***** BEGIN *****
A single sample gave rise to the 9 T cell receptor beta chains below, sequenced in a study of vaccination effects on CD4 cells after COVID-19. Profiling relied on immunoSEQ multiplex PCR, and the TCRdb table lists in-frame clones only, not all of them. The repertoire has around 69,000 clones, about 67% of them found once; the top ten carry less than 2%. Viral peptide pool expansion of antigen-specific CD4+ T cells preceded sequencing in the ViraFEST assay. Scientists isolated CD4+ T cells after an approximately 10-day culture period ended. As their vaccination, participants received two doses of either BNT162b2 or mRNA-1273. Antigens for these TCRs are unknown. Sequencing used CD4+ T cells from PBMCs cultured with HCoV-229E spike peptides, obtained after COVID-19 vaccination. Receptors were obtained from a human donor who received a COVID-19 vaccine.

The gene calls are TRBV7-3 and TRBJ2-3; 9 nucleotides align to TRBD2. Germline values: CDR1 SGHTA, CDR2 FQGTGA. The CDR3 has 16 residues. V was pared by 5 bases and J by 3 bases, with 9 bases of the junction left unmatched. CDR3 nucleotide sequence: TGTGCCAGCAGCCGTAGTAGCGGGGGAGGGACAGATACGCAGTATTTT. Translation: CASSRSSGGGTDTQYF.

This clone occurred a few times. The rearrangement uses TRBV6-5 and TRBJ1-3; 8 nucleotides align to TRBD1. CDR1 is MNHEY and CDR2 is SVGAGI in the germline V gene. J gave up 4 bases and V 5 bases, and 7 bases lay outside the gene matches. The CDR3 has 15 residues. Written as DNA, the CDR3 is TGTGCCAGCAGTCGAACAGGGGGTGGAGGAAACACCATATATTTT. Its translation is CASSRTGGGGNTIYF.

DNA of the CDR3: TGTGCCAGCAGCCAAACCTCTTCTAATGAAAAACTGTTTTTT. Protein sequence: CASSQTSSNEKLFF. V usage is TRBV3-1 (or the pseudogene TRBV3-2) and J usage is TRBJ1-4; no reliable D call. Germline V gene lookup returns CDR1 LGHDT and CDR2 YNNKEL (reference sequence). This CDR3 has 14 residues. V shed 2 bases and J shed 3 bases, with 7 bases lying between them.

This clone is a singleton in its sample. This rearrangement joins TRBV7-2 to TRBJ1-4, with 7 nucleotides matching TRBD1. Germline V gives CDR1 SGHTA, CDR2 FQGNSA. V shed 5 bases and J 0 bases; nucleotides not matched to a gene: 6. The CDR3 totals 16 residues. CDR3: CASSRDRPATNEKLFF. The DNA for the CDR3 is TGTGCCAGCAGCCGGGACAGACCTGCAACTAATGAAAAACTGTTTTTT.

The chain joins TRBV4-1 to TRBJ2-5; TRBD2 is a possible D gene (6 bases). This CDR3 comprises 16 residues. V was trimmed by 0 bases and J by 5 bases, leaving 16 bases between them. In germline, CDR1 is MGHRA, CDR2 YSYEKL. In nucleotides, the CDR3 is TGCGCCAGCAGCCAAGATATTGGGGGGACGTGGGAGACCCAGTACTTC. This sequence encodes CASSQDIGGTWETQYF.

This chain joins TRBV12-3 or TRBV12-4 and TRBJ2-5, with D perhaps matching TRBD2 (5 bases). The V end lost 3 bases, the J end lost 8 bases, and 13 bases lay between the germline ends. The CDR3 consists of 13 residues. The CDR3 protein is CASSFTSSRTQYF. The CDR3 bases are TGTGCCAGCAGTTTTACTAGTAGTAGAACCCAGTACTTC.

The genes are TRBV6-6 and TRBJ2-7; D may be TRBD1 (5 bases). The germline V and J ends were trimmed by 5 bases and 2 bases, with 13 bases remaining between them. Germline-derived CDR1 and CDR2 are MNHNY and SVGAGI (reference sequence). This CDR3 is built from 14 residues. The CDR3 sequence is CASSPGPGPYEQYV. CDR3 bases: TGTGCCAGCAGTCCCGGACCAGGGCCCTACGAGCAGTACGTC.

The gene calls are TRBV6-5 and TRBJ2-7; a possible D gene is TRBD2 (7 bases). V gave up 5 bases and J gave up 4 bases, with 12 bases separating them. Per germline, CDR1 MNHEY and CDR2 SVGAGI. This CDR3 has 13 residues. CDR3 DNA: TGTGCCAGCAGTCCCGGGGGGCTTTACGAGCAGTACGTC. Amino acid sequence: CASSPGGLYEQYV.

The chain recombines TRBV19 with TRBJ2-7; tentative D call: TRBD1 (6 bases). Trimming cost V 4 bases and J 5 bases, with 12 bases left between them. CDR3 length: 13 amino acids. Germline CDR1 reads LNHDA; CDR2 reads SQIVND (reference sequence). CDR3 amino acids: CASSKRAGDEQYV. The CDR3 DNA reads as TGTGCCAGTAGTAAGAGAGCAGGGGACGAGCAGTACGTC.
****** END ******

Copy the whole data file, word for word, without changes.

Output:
A single sample gave rise to the 9 T cell receptor beta chains below, sequenced in a study of vaccination effects on CD4 cells after COVID-19. Profiling relied on immunoSEQ multiplex PCR, and the TCRdb table lists in-frame clones only, not all of them. The repertoire has around 69,000 clones, about 67% of them found once; the top ten carry less than 2%. Viral peptide pool expansion of antigen-specific CD4+ T cells preceded sequencing in the ViraFEST assay. Scientists isolated CD4+ T cells after an approximately 10-day culture period ended. As their vaccination, participants received two doses of either BNT162b2 or mRNA-1273. Antigens for these TCRs are unknown. Sequencing used CD4+ T cells from PBMCs cultured with HCoV-229E spike peptides, obtained after COVID-19 vaccination. Receptors were obtained from a human donor who received a COVID-19 vaccine.

The gene calls are TRBV7-3 and TRBJ2-3; 9 nucleotides align to TRBD2. Germline values: CDR1 SGHTA, CDR2 FQGTGA. The CDR3 has 16 residues. V was pared by 5 bases and J by 3 bases, with 9 bases of the junction left unmatched. CDR3 nucleotide sequence: TGTGCCAGCAGCCGTAGTAGCGGGGGAGGGACAGATACGCAGTATTTT. Translation: CASSRSSGGGTDTQYF.

This clone occurred a few times. The rearrangement uses TRBV6-5 and TRBJ1-3; 8 nucleotides align to TRBD1. CDR1 is MNHEY and CDR2 is SVGAGI in the germline V gene. J gave up 4 bases and V 5 bases, and 7 bases lay outside the gene matches. The CDR3 has 15 residues. Written as DNA, the CDR3 is TGTGCCAGCAGTCGAACAGGGGGTGGAGGAAACACCATATATTTT. Its translation is CASSRTGGGGNTIYF.

DNA of the CDR3: TGTGCCAGCAGCCAAACCTCTTCTAATGAAAAACTGTTTTTT. Protein sequence: CASSQTSSNEKLFF. V usage is TRBV3-1 (or the pseudogene TRBV3-2) and J usage is TRBJ1-4; no reliable D call. Germline V gene lookup returns CDR1 LGHDT and CDR2 YNNKEL (reference sequence). This CDR3 has 14 residues. V shed 2 bases and J shed 3 bases, with 7 bases lying between them.

This clone is a singleton in its sample. This rearrangement joins TRBV7-2 to TRBJ1-4, with 7 nucleotides matching TRBD1. Germline V gives CDR1 SGHTA, CDR2 FQGNSA. V shed 5 bases and J 0 bases; nucleotides not matched to a gene: 6. The CDR3 totals 16 residues. CDR3: CASSRDRPATNEKLFF. The DNA for the CDR3 is TGTGCCAGCAGCCGGGACAGACCTGCAACTAATGAAAAACTGTTTTTT.

The chain joins TRBV4-1 to TRBJ2-5; TRBD2 is a possible D gene (6 bases). This CDR3 comprises 16 residues. V was trimmed by 0 bases and J by 5 bases, leaving 16 bases between them. In germline, CDR1 is MGHRA, CDR2 YSYEKL. In nucleotides, the CDR3 is TGCGCCAGCAGCCAAGATATTGGGGGGACGTGGGAGACCCAGTACTTC. This sequence encodes CASSQDIGGTWETQYF.

This chain joins TRBV12-3 or TRBV12-4 and TRBJ2-5, with D perhaps matching TRBD2 (5 bases). The V end lost 3 bases, the J end lost 8 bases, and 13 bases lay between the germline ends. The CDR3 consists of 13 residues. The CDR3 protein is CASSFTSSRTQYF. The CDR3 bases are TGTGCCAGCAGTTTTACTAGTAGTAGAACCCAGTACTTC.

The genes are TRBV6-6 and TRBJ2-7; D may be TRBD1 (5 bases). The germline V and J ends were trimmed by 5 bases and 2 bases, with 13 bases remaining between them. Germline-derived CDR1 and CDR2 are MNHNY and SVGAGI (reference sequence). This CDR3 is built from 14 residues. The CDR3 sequence is CASSPGPGPYEQYV. CDR3 bases: TGTGCCAGCAGTCCCGGACCAGGGCCCTACGAGCAGTACGTC.

The gene calls are TRBV6-5 and TRBJ2-7; a possible D gene is TRBD2 (7 bases). V gave up 5 bases and J gave up 4 bases, with 12 bases separating them. Per germline, CDR1 MNHEY and CDR2 SVGAGI. This CDR3 has 13 residues. CDR3 DNA: TGTGCCAGCAGTCCCGGGGGGCTTTACGAGCAGTACGTC. Amino acid sequence: CASSPGGLYEQYV.

The chain recombines TRBV19 with TRBJ2-7; tentative D call: TRBD1 (6 bases). Trimming cost V 4 bases and J 5 bases, with 12 bases left between them. CDR3 length: 13 amino acids. Germline CDR1 reads LNHDA; CDR2 reads SQIVND (reference sequence). CDR3 amino acids: CASSKRAGDEQYV. The CDR3 DNA reads as TGTGCCAGTAGTAAGAGAGCAGGGGACGAGCAGTACGTC.